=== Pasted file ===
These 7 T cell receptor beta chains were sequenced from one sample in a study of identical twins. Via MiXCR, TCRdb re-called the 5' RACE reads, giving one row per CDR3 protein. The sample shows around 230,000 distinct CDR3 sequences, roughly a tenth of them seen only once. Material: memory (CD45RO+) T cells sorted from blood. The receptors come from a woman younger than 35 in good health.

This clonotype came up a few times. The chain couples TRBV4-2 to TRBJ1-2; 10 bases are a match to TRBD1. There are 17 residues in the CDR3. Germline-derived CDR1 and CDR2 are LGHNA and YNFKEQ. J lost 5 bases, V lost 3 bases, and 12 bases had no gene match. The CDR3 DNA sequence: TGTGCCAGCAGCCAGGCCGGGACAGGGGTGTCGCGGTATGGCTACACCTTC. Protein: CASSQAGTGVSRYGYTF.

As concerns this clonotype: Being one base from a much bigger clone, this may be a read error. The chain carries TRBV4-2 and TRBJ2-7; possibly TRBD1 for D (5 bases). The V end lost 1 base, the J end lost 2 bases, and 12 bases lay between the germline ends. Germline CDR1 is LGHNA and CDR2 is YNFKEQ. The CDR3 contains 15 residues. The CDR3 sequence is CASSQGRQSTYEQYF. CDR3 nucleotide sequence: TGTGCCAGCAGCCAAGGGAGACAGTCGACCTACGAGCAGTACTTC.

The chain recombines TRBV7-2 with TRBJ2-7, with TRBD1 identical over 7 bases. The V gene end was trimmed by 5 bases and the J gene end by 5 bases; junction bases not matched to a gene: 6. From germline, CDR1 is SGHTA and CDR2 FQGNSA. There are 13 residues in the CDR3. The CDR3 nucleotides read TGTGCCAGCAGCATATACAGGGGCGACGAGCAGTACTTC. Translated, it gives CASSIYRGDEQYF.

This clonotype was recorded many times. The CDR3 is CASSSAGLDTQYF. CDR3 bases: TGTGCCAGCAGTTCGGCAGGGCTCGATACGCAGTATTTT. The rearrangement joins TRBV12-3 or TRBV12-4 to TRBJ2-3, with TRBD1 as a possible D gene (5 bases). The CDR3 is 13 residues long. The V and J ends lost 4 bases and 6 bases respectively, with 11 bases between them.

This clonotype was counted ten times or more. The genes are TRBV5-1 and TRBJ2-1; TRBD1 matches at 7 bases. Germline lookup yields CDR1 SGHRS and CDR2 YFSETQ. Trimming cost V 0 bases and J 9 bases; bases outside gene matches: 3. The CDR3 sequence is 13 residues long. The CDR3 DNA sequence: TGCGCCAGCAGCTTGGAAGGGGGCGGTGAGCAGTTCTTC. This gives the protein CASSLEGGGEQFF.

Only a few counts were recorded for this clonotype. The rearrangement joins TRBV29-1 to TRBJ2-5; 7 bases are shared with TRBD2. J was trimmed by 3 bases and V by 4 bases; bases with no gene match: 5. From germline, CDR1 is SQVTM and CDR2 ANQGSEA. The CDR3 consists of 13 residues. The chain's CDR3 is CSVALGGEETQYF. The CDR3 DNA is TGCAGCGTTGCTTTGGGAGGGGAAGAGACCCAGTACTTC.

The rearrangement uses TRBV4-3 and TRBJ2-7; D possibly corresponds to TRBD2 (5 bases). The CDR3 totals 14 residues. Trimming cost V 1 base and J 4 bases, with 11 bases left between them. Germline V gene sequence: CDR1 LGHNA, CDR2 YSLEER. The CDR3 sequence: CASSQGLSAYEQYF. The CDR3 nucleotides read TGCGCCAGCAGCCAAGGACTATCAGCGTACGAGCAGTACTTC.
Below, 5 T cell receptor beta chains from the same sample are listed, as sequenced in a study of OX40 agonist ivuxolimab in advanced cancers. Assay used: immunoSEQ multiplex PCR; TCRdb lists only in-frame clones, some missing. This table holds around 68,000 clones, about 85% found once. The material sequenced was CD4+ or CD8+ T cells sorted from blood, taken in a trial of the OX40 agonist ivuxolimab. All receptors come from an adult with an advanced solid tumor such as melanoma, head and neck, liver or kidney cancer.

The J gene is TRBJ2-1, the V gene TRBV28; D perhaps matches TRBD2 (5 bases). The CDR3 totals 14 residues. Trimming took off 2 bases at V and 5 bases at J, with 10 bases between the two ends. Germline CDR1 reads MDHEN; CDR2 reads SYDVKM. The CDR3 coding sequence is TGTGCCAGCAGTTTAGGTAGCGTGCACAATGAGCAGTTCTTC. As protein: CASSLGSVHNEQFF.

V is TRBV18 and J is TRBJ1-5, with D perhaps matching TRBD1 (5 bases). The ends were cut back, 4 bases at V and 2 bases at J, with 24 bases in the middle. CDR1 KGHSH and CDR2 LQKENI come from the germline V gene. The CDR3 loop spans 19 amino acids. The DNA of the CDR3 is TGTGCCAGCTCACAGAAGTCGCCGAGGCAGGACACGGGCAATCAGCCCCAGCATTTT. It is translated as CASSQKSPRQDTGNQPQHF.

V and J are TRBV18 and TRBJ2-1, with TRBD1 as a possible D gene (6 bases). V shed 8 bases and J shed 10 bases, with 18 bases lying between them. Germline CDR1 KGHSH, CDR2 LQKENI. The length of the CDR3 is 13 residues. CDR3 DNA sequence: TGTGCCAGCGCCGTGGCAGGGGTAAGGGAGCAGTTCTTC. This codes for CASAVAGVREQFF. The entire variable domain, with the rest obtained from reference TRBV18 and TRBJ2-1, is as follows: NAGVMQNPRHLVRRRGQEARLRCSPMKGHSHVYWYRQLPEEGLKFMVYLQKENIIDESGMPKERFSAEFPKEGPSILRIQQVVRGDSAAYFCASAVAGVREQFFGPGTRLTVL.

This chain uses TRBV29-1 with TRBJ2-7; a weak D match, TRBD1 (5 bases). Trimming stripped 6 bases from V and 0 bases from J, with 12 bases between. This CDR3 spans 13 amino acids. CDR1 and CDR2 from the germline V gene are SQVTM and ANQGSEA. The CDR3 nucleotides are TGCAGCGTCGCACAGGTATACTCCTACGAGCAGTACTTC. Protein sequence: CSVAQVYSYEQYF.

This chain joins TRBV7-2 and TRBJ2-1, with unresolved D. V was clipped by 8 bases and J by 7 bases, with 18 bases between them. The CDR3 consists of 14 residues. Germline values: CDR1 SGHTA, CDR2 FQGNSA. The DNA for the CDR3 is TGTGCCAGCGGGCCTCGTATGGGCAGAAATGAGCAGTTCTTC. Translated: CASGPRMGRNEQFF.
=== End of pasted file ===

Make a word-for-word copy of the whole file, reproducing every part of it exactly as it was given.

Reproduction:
These 7 T cell receptor beta chains were sequenced from one sample in a study of identical twins. Via MiXCR, TCRdb re-called the 5' RACE reads, giving one row per CDR3 protein. The sample shows around 230,000 distinct CDR3 sequences, roughly a tenth of them seen only once. Material: memory (CD45RO+) T cells sorted from blood. The receptors come from a woman younger than 35 in good health.

This clonotype came up a few times. The chain couples TRBV4-2 to TRBJ1-2; 10 bases are a match to TRBD1. There are 17 residues in the CDR3. Germline-derived CDR1 and CDR2 are LGHNA and YNFKEQ. J lost 5 bases, V lost 3 bases, and 12 bases had no gene match. The CDR3 DNA sequence: TGTGCCAGCAGCCAGGCCGGGACAGGGGTGTCGCGGTATGGCTACACCTTC. Protein: CASSQAGTGVSRYGYTF.

As concerns this clonotype: Being one base from a much bigger clone, this may be a read error. The chain carries TRBV4-2 and TRBJ2-7; possibly TRBD1 for D (5 bases). The V end lost 1 base, the J end lost 2 bases, and 12 bases lay between the germline ends. Germline CDR1 is LGHNA and CDR2 is YNFKEQ. The CDR3 contains 15 residues. The CDR3 sequence is CASSQGRQSTYEQYF. CDR3 nucleotide sequence: TGTGCCAGCAGCCAAGGGAGACAGTCGACCTACGAGCAGTACTTC.

The chain recombines TRBV7-2 with TRBJ2-7, with TRBD1 identical over 7 bases. The V gene end was trimmed by 5 bases and the J gene end by 5 bases; junction bases not matched to a gene: 6. From germline, CDR1 is SGHTA and CDR2 FQGNSA. There are 13 residues in the CDR3. The CDR3 nucleotides read TGTGCCAGCAGCATATACAGGGGCGACGAGCAGTACTTC. Translated, it gives CASSIYRGDEQYF.

This clonotype was recorded many times. The CDR3 is CASSSAGLDTQYF. CDR3 bases: TGTGCCAGCAGTTCGGCAGGGCTCGATACGCAGTATTTT. The rearrangement joins TRBV12-3 or TRBV12-4 to TRBJ2-3, with TRBD1 as a possible D gene (5 bases). The CDR3 is 13 residues long. The V and J ends lost 4 bases and 6 bases respectively, with 11 bases between them.

This clonotype was counted ten times or more. The genes are TRBV5-1 and TRBJ2-1; TRBD1 matches at 7 bases. Germline lookup yields CDR1 SGHRS and CDR2 YFSETQ. Trimming cost V 0 bases and J 9 bases; bases outside gene matches: 3. The CDR3 sequence is 13 residues long. The CDR3 DNA sequence: TGCGCCAGCAGCTTGGAAGGGGGCGGTGAGCAGTTCTTC. This gives the protein CASSLEGGGEQFF.

Only a few counts were recorded for this clonotype. The rearrangement joins TRBV29-1 to TRBJ2-5; 7 bases are shared with TRBD2. J was trimmed by 3 bases and V by 4 bases; bases with no gene match: 5. From germline, CDR1 is SQVTM and CDR2 ANQGSEA. The CDR3 consists of 13 residues. The chain's CDR3 is CSVALGGEETQYF. The CDR3 DNA is TGCAGCGTTGCTTTGGGAGGGGAAGAGACCCAGTACTTC.

The rearrangement uses TRBV4-3 and TRBJ2-7; D possibly corresponds to TRBD2 (5 bases). The CDR3 totals 14 residues. Trimming cost V 1 base and J 4 bases, with 11 bases left between them. Germline V gene sequence: CDR1 LGHNA, CDR2 YSLEER. The CDR3 sequence: CASSQGLSAYEQYF. The CDR3 nucleotides read TGCGCCAGCAGCCAAGGACTATCAGCGTACGAGCAGTACTTC.
Below, 5 T cell receptor beta chains from the same sample are listed, as sequenced in a study of OX40 agonist ivuxolimab in advanced cancers. Assay used: immunoSEQ multiplex PCR; TCRdb lists only in-frame clones, some missing. This table holds around 68,000 clones, about 85% found once. The material sequenced was CD4+ or CD8+ T cells sorted from blood, taken in a trial of the OX40 agonist ivuxolimab. All receptors come from an adult with an advanced solid tumor such as melanoma, head and neck, liver or kidney cancer.

The J gene is TRBJ2-1, the V gene TRBV28; D perhaps matches TRBD2 (5 bases). The CDR3 totals 14 residues. Trimming took off 2 bases at V and 5 bases at J, with 10 bases between the two ends. Germline CDR1 reads MDHEN; CDR2 reads SYDVKM. The CDR3 coding sequence is TGTGCCAGCAGTTTAGGTAGCGTGCACAATGAGCAGTTCTTC. As protein: CASSLGSVHNEQFF.

V is TRBV18 and J is TRBJ1-5, with D perhaps matching TRBD1 (5 bases). The ends were cut back, 4 bases at V and 2 bases at J, with 24 bases in the middle. CDR1 KGHSH and CDR2 LQKENI come from the germline V gene. The CDR3 loop spans 19 amino acids. The DNA of the CDR3 is TGTGCCAGCTCACAGAAGTCGCCGAGGCAGGACACGGGCAATCAGCCCCAGCATTTT. It is translated as CASSQKSPRQDTGNQPQHF.

V and J are TRBV18 and TRBJ2-1, with TRBD1 as a possible D gene (6 bases). V shed 8 bases and J shed 10 bases, with 18 bases lying between them. Germline CDR1 KGHSH, CDR2 LQKENI. The length of the CDR3 is 13 residues. CDR3 DNA sequence: TGTGCCAGCGCCGTGGCAGGGGTAAGGGAGCAGTTCTTC. This codes for CASAVAGVREQFF. The entire variable domain, with the rest obtained from reference TRBV18 and TRBJ2-1, is as follows: NAGVMQNPRHLVRRRGQEARLRCSPMKGHSHVYWYRQLPEEGLKFMVYLQKENIIDESGMPKERFSAEFPKEGPSILRIQQVVRGDSAAYFCASAVAGVREQFFGPGTRLTVL.

This chain uses TRBV29-1 with TRBJ2-7; a weak D match, TRBD1 (5 bases). Trimming stripped 6 bases from V and 0 bases from J, with 12 bases between. This CDR3 spans 13 amino acids. CDR1 and CDR2 from the germline V gene are SQVTM and ANQGSEA. The CDR3 nucleotides are TGCAGCGTCGCACAGGTATACTCCTACGAGCAGTACTTC. Protein sequence: CSVAQVYSYEQYF.

This chain joins TRBV7-2 and TRBJ2-1, with unresolved D. V was clipped by 8 bases and J by 7 bases, with 18 bases between them. The CDR3 consists of 14 residues. Germline values: CDR1 SGHTA, CDR2 FQGNSA. The DNA for the CDR3 is TGTGCCAGCGGGCCTCGTATGGGCAGAAATGAGCAGTTCTTC. Translated: CASGPRMGRNEQFF.